This unforgettable novel puts human faces on the Syrian war with the immigrant story of a beekeeper, his wife, and the triumph of spirit when the world becomes unrecognizable.
“Courageous and provocative, The Beekeeper of Aleppo is a beautifully crafted novel of international significance that has the capacity to have us open our eyes and see.”—Heather Morris, author of The Tattooist of Auschwitz
Nuri is a beekeeper and Afra, his wife, is an artist. Mornings, Nuri rises early to hear the call to prayer before driving to his hives in the countryside. On weekends, Afra sells her colorful landscape paintings at the open-air market. They live a simple life, rich in family and friends, in the hills of the beautiful Syrian city of Aleppo—until the unthinkable happens. When all they love is destroyed by war, Nuri knows they have no choice except to leave their home. But escaping Syria will be no easy task: Afra has lost her sight, leaving Nuri to navigate her grief as well as a perilous journey through Turkey and Greece toward an uncertain future in Britain.
Nuri is sustained only by the knowledge that waiting for them is his cousin Mustafa, who has started an apiary in Yorkshire and is teaching fellow refugees beekeeping. As Nuri and Afra travel through a broken world, they must confront not only the pain of their own unspeakable loss but dangers that would overwhelm even the bravest souls. Above all, they must make the difficult journey back to each other, a path once so familiar yet rendered foreign by the heartache of displacement.
Moving, intimate, and beautifully written, The Beekeeper of Aleppo is a book for our times: a novel that at once reminds us that the most peaceful and ordinary lives can be utterly upended in unimaginable ways and brings a journey in faraway lands close to home, never to be forgotten.
Advance praise for The Beekeeper of Aleppo
“This book dips below the deafening headlines, and tells a true story with subtlety and power.”—Esther Freud, author of Mr. Mac and Me
“This compelling tale had me gripped with its compassion, its sensual style, and its onward and lively urge for resolution.”—Daljit Nagra, author of British Museum
“This novel speaks to so much that is happening in the world today. It’s intelligent, thoughtful, and relevant, but very importantly it is accessible. I’m recommending this book to everyone I care about.”—Benjamin Zephaniah, author of Refugee Boy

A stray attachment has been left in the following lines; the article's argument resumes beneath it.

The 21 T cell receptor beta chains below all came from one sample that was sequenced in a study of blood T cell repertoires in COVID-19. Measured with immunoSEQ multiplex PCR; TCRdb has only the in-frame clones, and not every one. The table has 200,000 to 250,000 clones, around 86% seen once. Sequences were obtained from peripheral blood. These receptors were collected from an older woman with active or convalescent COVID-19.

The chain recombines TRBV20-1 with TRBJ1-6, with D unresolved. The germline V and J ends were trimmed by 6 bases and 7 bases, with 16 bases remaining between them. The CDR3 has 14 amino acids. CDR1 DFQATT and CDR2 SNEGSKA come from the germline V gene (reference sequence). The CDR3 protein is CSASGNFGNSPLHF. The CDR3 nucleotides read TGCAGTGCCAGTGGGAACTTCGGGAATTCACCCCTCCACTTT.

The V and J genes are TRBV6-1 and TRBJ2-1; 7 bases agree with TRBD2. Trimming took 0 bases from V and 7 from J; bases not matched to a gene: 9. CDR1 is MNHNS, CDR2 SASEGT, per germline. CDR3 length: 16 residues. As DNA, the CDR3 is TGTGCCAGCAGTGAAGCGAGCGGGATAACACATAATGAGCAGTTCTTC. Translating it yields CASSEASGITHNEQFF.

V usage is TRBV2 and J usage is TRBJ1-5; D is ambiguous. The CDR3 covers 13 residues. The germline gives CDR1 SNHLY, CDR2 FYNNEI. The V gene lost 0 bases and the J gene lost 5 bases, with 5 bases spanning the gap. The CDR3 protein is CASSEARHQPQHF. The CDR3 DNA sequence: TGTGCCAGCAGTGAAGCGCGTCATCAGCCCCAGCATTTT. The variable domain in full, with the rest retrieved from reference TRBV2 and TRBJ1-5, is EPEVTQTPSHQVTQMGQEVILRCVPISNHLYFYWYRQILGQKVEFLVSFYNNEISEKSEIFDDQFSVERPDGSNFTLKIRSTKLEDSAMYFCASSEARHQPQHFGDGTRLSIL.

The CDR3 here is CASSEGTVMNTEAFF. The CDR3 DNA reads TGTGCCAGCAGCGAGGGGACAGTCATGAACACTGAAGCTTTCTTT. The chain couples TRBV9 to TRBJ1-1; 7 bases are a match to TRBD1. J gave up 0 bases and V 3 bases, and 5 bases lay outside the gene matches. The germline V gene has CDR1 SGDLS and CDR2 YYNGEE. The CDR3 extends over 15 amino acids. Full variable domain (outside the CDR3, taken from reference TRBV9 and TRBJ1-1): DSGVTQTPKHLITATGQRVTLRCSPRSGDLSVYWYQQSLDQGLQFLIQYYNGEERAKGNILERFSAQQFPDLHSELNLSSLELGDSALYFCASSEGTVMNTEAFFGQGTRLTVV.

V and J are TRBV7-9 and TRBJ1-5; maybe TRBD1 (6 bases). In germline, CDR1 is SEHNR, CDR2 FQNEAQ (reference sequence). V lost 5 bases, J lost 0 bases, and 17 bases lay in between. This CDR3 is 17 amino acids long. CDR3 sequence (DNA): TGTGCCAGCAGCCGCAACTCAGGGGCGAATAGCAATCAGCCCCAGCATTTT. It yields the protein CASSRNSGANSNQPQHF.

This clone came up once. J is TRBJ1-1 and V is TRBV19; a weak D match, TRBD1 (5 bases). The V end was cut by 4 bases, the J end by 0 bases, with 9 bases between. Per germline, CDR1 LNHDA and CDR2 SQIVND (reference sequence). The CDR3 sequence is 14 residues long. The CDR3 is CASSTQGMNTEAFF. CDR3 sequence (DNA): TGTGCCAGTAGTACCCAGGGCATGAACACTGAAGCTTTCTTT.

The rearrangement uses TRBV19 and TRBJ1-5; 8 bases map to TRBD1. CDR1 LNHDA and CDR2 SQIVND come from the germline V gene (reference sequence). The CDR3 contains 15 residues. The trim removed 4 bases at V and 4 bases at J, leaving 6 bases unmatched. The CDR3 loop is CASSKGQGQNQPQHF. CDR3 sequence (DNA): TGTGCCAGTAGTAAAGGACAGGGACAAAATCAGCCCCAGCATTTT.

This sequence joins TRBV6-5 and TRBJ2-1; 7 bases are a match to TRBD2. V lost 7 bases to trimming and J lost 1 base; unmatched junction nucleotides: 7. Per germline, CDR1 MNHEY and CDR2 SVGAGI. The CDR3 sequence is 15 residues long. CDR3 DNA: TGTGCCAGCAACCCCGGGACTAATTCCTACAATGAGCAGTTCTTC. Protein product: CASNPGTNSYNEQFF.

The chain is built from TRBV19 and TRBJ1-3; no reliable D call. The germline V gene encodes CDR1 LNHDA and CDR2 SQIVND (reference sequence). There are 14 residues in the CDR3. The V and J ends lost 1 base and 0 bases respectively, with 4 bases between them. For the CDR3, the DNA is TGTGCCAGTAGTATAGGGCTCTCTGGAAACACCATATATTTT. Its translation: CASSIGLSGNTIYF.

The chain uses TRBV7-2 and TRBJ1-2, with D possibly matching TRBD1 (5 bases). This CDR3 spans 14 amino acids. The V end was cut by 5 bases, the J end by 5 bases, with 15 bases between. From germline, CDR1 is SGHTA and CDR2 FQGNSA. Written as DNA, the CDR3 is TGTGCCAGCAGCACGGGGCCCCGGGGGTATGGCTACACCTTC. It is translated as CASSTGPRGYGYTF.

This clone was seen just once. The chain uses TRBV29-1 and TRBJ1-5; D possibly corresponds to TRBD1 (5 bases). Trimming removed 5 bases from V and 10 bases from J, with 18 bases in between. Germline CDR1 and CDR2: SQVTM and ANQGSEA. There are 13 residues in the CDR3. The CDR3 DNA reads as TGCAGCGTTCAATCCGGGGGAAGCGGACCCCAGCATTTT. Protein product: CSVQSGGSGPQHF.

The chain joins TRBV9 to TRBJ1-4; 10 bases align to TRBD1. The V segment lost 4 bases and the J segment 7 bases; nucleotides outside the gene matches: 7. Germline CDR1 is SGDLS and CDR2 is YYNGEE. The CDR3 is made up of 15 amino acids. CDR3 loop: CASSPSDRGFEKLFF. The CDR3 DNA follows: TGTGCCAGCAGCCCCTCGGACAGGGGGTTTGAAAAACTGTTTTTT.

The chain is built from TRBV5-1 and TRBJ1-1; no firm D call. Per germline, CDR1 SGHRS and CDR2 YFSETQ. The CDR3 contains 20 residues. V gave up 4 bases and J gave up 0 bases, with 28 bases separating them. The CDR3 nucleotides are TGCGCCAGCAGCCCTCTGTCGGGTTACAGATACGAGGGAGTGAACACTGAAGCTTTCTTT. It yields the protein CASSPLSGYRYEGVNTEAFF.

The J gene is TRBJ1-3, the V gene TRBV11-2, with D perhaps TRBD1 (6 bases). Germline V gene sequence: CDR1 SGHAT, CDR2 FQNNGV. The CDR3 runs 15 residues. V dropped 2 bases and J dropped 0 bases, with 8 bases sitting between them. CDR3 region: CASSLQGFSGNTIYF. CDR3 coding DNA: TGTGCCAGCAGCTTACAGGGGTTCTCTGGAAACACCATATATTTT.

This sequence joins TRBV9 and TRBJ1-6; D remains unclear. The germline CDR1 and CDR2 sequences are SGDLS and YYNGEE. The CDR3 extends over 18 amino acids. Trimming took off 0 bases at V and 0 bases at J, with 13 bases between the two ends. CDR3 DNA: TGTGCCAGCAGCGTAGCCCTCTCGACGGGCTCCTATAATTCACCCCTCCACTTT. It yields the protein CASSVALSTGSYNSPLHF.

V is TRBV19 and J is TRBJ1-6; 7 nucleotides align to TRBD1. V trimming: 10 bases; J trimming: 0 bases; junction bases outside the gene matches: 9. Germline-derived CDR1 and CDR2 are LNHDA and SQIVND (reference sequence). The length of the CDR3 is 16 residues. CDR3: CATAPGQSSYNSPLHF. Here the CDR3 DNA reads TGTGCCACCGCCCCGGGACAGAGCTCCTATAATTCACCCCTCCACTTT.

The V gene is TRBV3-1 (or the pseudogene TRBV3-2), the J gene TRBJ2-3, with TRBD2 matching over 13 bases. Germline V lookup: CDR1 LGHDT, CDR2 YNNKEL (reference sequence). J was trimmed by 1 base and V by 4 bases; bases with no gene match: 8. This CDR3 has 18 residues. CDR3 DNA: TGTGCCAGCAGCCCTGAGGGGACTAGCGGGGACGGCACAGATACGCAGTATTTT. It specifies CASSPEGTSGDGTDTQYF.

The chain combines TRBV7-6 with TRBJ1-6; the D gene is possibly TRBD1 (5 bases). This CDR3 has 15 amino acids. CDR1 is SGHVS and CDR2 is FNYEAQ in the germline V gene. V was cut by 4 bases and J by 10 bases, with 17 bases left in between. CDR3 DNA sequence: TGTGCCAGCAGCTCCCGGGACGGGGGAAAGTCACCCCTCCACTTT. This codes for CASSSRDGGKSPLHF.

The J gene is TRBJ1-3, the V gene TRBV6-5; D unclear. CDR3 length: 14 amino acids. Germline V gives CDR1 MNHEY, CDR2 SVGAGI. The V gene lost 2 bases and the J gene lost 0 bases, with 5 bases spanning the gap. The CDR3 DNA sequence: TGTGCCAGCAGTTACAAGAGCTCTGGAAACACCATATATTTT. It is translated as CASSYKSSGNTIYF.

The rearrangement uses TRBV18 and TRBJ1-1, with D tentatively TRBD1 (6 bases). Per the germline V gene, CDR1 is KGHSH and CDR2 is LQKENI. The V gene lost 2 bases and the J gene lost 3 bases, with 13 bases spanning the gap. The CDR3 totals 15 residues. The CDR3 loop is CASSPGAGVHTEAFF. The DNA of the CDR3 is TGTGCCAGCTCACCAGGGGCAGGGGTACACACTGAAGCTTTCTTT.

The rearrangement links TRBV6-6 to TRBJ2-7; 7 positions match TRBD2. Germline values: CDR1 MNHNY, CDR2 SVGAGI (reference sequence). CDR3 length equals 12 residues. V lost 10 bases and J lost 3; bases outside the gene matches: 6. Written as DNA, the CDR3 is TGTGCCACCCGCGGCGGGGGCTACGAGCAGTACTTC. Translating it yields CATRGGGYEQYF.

About the Author
Brought up in London, Christy Lefteri is the child of Cypriot refugees. She is a lecturer in creative writing at Brunel University. The Beekeeper of Aleppo was born out of her time working as a volunteer at a UNICEF-supported refugee center in Athens. She is the author of the novel A Watermelon, a Fish and a Bible.
“Courageous and provocative, The Beekeeper of Aleppo is a beautifully crafted novel of international significance with the capacity to have us open our eyes and see. . . .Read about this couple, relate to this couple, and understand the world they have fled.”—Heather Morris, author of The Tattooist of Auschwitz
“This novel speaks to so much that is happening in the world today. It’s intelligent, thoughtful, and relevant, and also accessible. I’m recommending this book to everyone I care about.”—Benjamin Zephaniah, author of Refugee Boy
“This book dips below the deafening headlines and tells a true story with subtlety and power.”—Esther Freud, author of Mr. Mac and Me
“Through her vivid and loveable characters who will stay with me forever, Christy Lefteri questions what it is to be human and how to maintain our dignity. This compelling tale gripped me with its compassion, its sensual style, and its lively urge for resolution.”—Daljit Nagra, author of British Museum
“Nuri's story rings with authenticity, from the vast, impersonal cruelties of war to the tiny kindnesses that help people survive it. . . . A well-crafted structure and a troubled but engaging narrator power this moving story of Syrian refugees.”—Kirkus Reviews (starred review)
“A haunting and resonant story of Syrian war refugees undertaking a treacherous journey . . . Readers will find this deeply affecting for both its psychological intensity and emotional acuity.”—Publishers Weekly